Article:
Friday, November 30, 2001

ATLANTA Mayor Bill Campbell welcomed the audience for the State of the Black World Conference here last night, and the audience reciprocated, applauding his punch line that “while the rest of the country waves the flag of Americana, we understand we are not part of that.”
The four-day conference’s stated purpose is to create a dialogue on where the world’s blacks stand today, as their key issues of reparations, election reform and racial profiling have been eclipsed by America’s war on terrorism.
Minutes after Mr. Campbell aroused the audience, the Rev. Al Sharpton, tuning his skills for a potential 2004 presidential bid, cranked up the rhetoric even higher.
“We don’t owe America anything; America owes us,” he yelled to the 700 people at the Georgia International Convention Center.
The audience stood in honor of his emphatic statement, some waving the African symbolic colors red, green and black.
Last night’s keynote panel featured civil rights activists from around the country, as well as representatives from Britain and the Caribbean.
It was a star-studded event for the civil rights establishment with Mr. Sharpton and the Rev. Jesse Jackson seated next to each other, two men who appeared content to continue to avoid giving public face to their reported rivalry.
Moderator Bev Smith, who hosts a radio show out of Pittsburgh, asked the panel to define the state of the black world and the key issues. The latter was left to be determined later in the conference.
But the state of the black world is dire, said the panelists.
Mr. Jackson cautioned the crowd that new anti-terrorism laws, which give more leeway to law enforcement to tap phones and question potential suspects, are part of a movement to dethrone current black leadership.
“We are in danger,” Mr. Jackson told the audience, his glasses perched imperiously at the end of his nose. “The extreme right wing has seized the government. Tonight, [Attorney General John] Ashcroft and the CIA and the FBI and Homeland Security and the IRS can work together, so look out. Because without a definition of who is a terrorist, anyone can be … Martin Luther King could have been … Malcolm X, the Black Panthers.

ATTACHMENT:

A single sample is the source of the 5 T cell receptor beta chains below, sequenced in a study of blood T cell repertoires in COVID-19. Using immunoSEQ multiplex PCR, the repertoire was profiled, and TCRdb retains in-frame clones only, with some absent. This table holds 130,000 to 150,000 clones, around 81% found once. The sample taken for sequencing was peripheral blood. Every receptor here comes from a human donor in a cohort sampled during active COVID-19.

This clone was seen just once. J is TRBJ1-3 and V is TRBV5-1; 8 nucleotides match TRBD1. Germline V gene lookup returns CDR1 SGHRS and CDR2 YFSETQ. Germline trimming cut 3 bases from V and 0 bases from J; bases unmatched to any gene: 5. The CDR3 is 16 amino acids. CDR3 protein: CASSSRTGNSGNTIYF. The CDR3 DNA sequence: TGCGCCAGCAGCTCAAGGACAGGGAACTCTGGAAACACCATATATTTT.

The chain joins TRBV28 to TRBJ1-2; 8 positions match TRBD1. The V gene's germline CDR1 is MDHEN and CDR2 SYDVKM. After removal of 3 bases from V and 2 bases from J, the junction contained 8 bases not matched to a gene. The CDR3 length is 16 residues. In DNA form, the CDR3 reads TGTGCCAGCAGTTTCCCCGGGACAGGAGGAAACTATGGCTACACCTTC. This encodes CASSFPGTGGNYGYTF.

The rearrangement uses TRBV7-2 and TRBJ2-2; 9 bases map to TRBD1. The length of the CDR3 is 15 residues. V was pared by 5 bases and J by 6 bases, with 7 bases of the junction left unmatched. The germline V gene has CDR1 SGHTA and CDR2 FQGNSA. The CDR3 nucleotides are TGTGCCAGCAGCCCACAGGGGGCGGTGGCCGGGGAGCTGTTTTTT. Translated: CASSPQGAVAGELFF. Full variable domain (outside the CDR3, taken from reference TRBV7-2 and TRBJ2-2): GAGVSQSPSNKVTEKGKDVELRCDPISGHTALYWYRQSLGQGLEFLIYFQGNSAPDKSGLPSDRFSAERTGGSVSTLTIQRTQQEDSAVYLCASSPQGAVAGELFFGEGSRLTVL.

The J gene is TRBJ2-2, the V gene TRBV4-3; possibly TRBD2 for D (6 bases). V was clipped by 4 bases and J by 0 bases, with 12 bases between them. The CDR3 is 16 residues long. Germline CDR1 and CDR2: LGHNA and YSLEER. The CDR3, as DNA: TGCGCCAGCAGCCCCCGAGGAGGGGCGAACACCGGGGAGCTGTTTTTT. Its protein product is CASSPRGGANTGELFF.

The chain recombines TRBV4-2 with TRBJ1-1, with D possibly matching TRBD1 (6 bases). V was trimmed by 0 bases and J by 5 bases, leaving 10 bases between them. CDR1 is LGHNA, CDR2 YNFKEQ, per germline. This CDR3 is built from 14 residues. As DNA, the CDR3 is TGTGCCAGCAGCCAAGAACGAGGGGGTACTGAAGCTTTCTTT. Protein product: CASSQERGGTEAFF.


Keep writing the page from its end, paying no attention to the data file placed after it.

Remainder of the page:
“The right-wing media, the FBI, they are targeting our leadership,” Mr. Jackson said.
Mr. Jackson urged vigilance and stressed that elections next year were crucial to gaining political sway hinting that to give the Democrats control of Congress would unleash the all-Democratic Congressional Black Caucus.
“If we can win in 2002, we can empower 40 of our black leaders,” he said. “Maxine [Waters] becomes a No. 1 congressional leader … and we can put on trial the Ashcroft contingent.”
The conference has made a slow start, an organizer said early yesterday. In fact, she noted, only 400 people had preregistered, plunking down $35 to attend full days of meetings, seminars and planning sessions.
“We are guessing there will be a lot more people who just show up for this,” she said. “We are actually hoping.”
The event has been planned since January, sponsored by African American Institute for Research and Empowerment and the Black World Today, an online magazine.
Some have been no-shows. Mrs. Waters, who represents south-central Los Angeles, was scheduled to participate in last night’s panel, as was Rep. Cynthia A. McKinney of Georgia. Neither Democratic lawmaker appeared, citing duties in Washington.
But the words were strident, pointed and moved the gathered to vocal approval.
Sonia Sanchez said the black world today is no different that it was in the 1800s.
“You and I know we have been under assault for a long time,” said Miss Sanchez, an author and civil rights activist from Philadelphia. Referring to the terrorist attacks and the resultant hardships that many New York residents are experiencing, she said, “White people are now enduring the black experience.”

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